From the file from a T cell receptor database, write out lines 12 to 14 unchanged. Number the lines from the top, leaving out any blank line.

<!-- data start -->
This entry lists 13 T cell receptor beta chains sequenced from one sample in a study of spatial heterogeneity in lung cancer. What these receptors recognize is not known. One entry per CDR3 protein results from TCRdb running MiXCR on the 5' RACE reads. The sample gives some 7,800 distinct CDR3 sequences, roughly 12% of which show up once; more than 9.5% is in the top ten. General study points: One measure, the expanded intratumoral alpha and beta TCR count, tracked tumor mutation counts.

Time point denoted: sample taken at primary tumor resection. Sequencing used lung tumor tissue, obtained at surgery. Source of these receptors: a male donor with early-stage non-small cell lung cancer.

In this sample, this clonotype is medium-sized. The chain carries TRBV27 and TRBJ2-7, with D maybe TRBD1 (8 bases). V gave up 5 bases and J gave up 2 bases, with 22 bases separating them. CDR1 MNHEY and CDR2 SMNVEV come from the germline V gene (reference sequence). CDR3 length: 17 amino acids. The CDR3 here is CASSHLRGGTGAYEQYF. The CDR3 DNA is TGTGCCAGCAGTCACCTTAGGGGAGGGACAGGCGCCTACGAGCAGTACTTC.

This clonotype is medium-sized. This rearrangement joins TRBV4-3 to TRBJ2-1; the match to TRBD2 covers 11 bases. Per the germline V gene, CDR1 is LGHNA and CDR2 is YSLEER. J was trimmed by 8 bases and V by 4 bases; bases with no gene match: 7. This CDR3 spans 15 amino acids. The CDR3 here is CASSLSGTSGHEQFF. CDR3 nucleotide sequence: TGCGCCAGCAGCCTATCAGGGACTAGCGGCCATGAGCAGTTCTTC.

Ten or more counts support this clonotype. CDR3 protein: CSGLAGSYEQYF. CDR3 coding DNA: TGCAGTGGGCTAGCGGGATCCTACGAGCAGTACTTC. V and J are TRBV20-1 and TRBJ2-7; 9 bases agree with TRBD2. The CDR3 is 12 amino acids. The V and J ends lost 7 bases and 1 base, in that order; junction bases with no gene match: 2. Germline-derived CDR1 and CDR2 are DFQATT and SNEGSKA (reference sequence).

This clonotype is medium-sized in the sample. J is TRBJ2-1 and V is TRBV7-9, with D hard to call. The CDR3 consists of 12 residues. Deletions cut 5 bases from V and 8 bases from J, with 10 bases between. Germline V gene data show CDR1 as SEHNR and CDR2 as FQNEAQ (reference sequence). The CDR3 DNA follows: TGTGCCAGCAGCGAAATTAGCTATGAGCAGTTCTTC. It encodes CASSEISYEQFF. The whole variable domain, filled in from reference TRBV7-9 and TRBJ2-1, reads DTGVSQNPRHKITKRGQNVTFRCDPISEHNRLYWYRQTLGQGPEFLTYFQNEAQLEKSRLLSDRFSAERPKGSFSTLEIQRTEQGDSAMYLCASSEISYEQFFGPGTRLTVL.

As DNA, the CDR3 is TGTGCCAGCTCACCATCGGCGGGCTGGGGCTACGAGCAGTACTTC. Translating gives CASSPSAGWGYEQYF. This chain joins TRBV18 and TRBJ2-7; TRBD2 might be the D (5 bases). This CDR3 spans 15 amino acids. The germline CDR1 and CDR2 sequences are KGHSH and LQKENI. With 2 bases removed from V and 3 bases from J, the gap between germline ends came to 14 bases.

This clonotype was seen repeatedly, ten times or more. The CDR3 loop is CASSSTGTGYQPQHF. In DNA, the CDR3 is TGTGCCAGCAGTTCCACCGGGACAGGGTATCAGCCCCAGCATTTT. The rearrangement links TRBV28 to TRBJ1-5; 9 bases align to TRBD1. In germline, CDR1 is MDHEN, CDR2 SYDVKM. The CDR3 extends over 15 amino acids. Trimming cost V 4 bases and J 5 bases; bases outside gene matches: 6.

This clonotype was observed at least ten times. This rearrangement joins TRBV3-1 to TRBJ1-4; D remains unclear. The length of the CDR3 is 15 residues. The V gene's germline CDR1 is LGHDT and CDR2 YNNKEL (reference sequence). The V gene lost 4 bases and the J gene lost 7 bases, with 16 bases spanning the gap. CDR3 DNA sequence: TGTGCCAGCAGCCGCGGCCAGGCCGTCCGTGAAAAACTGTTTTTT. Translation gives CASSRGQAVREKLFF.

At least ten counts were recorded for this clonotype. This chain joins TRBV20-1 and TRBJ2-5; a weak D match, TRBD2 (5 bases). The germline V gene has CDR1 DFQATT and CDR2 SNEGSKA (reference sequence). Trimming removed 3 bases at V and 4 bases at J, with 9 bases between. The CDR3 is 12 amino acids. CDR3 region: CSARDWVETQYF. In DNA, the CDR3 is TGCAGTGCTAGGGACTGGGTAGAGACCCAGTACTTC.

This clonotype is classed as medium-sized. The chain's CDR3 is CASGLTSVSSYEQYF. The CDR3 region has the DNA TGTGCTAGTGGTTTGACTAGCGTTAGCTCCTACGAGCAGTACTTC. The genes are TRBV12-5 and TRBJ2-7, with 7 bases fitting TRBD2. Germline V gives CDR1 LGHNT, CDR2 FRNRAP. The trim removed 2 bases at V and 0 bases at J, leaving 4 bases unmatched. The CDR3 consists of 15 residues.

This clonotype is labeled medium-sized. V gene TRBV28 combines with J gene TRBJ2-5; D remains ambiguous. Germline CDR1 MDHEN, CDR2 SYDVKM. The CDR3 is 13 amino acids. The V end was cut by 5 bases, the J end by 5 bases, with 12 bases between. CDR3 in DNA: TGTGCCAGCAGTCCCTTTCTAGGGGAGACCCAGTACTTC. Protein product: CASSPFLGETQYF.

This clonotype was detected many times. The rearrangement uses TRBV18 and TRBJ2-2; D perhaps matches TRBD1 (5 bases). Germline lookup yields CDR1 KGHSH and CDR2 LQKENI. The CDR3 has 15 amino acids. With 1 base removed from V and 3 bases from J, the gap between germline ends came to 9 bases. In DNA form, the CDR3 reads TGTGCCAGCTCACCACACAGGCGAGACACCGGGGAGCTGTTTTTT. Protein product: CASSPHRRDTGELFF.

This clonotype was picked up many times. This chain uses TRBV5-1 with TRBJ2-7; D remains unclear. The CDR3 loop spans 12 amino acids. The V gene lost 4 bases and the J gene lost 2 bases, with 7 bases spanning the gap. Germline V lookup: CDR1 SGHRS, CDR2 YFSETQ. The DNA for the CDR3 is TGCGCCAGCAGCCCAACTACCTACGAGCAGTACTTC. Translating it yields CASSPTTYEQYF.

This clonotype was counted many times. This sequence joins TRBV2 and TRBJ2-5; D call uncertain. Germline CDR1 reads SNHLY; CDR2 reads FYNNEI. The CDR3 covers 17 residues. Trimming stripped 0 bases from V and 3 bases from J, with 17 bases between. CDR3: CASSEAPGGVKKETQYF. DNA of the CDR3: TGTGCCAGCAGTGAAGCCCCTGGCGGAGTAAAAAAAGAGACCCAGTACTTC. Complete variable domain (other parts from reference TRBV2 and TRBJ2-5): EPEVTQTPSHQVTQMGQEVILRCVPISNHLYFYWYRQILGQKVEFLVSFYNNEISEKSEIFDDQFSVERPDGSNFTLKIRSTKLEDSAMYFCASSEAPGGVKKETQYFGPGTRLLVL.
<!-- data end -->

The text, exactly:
This clonotype is labeled medium-sized. V gene TRBV28 combines with J gene TRBJ2-5; D remains ambiguous. Germline CDR1 MDHEN, CDR2 SYDVKM. The CDR3 is 13 amino acids. The V end was cut by 5 bases, the J end by 5 bases, with 12 bases between. CDR3 in DNA: TGTGCCAGCAGTCCCTTTCTAGGGGAGACCCAGTACTTC. Protein product: CASSPFLGETQYF.

This clonotype was detected many times. The rearrangement uses TRBV18 and TRBJ2-2; D perhaps matches TRBD1 (5 bases). Germline lookup yields CDR1 KGHSH and CDR2 LQKENI. The CDR3 has 15 amino acids. With 1 base removed from V and 3 bases from J, the gap between germline ends came to 9 bases. In DNA form, the CDR3 reads TGTGCCAGCTCACCACACAGGCGAGACACCGGGGAGCTGTTTTTT. Protein product: CASSPHRRDTGELFF.

This clonotype was picked up many times. This chain uses TRBV5-1 with TRBJ2-7; D remains unclear. The CDR3 loop spans 12 amino acids. The V gene lost 4 bases and the J gene lost 2 bases, with 7 bases spanning the gap. Germline V lookup: CDR1 SGHRS, CDR2 YFSETQ. The DNA for the CDR3 is TGCGCCAGCAGCCCAACTACCTACGAGCAGTACTTC. Translating it yields CASSPTTYEQYF.